A story in Monday’s News Tribune told about an increase in late flight departures at the Duluth International Airport as the number of total flights nearly tripled in the last five years.
A lot depends on the weather, not just here but at the big hub airports — namely Minneapolis, Chicago and Detroit — where Duluth flights now go.
Executive Director Brian Ryks of the Duluth Airport Authority wasn’t aware of an alarming problem with late flights.
Alarming? Probably not. And interviews with passengers coming and going last week yielded few complaints.
Ryks said the airport’s focus is more on flight completion to avoid canceled flights. And in that regard, Duluth is doing well.
“If there is an issue, our main concern is, is there a plan in place to accommodate passengers?” Ryks said. Contributing to the greater percentage of late flights in Duluth has been United Airlines’ daily direct flights between Duluth and Chicago. Since United started Duluth service in December, 20 percent of its flights have been late, says Wes Horrocks of SkyWest Airlines, which operates United’s Duluth flights.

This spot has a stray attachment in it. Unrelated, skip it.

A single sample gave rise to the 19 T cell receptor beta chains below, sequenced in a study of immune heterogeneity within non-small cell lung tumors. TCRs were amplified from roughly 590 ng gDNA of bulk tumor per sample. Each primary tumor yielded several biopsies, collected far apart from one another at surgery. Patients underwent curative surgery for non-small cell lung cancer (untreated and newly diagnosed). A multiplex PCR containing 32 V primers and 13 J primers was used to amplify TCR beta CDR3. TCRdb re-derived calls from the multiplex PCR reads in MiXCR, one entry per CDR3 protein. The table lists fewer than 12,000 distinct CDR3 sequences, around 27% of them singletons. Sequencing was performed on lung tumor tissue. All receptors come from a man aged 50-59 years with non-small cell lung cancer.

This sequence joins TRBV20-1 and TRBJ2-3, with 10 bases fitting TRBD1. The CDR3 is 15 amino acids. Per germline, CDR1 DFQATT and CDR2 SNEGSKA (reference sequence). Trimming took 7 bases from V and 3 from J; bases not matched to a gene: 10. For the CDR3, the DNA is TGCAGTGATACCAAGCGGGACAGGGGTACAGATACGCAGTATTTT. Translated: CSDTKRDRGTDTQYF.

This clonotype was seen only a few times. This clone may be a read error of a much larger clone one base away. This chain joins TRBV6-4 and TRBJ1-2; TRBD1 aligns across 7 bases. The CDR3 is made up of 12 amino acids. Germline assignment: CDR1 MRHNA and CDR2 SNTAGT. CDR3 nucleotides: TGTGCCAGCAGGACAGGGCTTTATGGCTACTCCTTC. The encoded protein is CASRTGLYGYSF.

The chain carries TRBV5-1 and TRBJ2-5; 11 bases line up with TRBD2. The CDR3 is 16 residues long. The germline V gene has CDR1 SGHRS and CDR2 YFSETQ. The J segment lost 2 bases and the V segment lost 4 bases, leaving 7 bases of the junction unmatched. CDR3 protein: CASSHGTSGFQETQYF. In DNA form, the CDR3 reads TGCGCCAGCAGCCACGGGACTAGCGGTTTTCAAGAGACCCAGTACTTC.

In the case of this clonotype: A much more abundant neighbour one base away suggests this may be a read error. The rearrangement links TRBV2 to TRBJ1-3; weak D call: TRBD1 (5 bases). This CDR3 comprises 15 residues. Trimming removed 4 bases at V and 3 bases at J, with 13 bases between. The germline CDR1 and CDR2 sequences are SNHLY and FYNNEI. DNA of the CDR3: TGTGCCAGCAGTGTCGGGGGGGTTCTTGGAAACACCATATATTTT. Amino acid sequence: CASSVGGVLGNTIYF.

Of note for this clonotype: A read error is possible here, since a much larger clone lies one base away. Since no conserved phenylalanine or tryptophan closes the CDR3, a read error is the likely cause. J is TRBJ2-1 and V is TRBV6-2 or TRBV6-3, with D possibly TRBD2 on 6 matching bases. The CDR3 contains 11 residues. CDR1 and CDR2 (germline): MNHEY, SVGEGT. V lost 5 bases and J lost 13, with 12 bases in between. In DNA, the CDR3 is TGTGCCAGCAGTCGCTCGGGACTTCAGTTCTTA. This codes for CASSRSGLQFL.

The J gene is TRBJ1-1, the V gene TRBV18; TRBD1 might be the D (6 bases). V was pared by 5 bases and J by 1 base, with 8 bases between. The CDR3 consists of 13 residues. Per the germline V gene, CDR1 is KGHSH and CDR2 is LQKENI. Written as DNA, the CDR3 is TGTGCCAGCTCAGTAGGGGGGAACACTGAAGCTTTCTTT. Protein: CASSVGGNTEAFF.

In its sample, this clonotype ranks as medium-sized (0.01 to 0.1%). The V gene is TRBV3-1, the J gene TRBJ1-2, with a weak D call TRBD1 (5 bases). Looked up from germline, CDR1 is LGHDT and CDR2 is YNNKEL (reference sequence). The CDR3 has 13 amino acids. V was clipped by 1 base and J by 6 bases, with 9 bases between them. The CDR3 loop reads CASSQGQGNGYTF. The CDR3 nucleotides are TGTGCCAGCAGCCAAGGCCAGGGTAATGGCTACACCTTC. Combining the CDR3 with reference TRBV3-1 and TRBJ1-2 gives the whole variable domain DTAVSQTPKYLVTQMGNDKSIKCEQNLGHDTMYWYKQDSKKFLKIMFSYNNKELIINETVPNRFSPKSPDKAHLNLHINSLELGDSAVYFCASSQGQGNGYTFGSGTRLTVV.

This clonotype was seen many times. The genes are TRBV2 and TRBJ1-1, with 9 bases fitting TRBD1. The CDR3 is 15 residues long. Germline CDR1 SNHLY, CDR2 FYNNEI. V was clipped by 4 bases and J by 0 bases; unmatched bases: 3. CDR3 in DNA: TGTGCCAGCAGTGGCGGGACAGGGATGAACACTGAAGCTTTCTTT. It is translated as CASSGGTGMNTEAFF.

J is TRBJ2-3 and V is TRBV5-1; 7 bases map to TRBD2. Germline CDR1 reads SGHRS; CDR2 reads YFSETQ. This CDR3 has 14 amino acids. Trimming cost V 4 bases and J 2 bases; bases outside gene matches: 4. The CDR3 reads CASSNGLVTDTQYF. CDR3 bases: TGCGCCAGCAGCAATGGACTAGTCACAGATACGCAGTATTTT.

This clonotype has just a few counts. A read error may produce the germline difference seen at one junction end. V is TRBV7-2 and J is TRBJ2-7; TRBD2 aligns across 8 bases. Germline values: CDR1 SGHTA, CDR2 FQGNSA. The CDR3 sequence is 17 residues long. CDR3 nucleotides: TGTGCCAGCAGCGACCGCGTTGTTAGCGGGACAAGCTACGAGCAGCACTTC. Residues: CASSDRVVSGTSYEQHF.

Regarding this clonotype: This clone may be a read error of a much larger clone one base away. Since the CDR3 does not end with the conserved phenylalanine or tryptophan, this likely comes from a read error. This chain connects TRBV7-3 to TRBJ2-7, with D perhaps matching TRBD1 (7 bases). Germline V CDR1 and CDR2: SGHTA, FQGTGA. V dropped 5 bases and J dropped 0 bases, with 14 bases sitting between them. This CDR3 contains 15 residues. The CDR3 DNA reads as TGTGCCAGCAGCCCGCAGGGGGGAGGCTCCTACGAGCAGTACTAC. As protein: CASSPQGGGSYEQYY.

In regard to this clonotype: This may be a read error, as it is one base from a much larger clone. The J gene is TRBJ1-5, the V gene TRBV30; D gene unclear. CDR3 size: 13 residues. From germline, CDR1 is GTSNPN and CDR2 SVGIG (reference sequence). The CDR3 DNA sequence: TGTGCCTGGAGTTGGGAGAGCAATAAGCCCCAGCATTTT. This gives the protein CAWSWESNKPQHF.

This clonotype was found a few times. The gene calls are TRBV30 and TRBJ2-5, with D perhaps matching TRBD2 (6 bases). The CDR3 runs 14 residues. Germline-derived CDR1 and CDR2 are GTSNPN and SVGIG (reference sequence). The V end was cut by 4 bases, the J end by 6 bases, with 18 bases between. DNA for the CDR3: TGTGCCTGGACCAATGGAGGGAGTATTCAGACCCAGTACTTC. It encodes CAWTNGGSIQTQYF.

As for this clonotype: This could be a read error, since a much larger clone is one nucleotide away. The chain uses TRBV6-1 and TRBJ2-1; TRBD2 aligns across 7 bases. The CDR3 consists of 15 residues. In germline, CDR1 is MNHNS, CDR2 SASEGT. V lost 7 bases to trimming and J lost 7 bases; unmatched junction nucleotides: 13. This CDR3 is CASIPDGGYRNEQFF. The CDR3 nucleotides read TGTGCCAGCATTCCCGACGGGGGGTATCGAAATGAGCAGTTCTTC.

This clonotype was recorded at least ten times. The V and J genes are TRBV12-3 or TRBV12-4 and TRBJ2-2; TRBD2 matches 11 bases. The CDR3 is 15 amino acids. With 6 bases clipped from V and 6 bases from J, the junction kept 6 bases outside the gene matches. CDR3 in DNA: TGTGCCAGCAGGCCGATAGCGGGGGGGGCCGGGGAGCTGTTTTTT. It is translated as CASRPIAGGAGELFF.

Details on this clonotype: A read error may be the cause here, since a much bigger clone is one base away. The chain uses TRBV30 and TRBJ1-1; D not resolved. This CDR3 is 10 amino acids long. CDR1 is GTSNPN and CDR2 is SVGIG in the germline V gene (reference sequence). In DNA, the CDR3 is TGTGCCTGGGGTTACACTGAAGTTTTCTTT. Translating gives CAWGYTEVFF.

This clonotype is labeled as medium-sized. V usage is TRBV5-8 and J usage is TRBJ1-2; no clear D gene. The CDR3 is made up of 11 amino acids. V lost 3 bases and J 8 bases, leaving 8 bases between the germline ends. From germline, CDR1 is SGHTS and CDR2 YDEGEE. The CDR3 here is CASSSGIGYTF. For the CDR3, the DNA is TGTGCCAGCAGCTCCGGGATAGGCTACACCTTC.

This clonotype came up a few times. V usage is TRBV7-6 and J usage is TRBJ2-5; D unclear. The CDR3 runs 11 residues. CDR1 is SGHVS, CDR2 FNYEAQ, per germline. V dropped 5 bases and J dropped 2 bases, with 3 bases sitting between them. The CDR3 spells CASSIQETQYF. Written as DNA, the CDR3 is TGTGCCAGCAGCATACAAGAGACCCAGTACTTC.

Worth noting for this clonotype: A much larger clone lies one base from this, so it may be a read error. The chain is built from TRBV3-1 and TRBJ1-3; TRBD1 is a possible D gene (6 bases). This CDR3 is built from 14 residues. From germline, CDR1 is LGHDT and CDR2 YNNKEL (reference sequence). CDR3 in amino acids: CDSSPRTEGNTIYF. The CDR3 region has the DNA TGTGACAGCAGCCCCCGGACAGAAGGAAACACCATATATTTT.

(But again, I was hard-pressed to find anyone complaining last week when some flights were actually arriving early and the weather was beautiful).
“Our priority is to ensure our passengers arrive at their destination on time, with their bags, as scheduled,” Horrocks said.
While United has fallen short in that regard, in all but two of those months, SkyWest got its planes there. And in those other two months, 98 percent of its flights got to their destination, he said.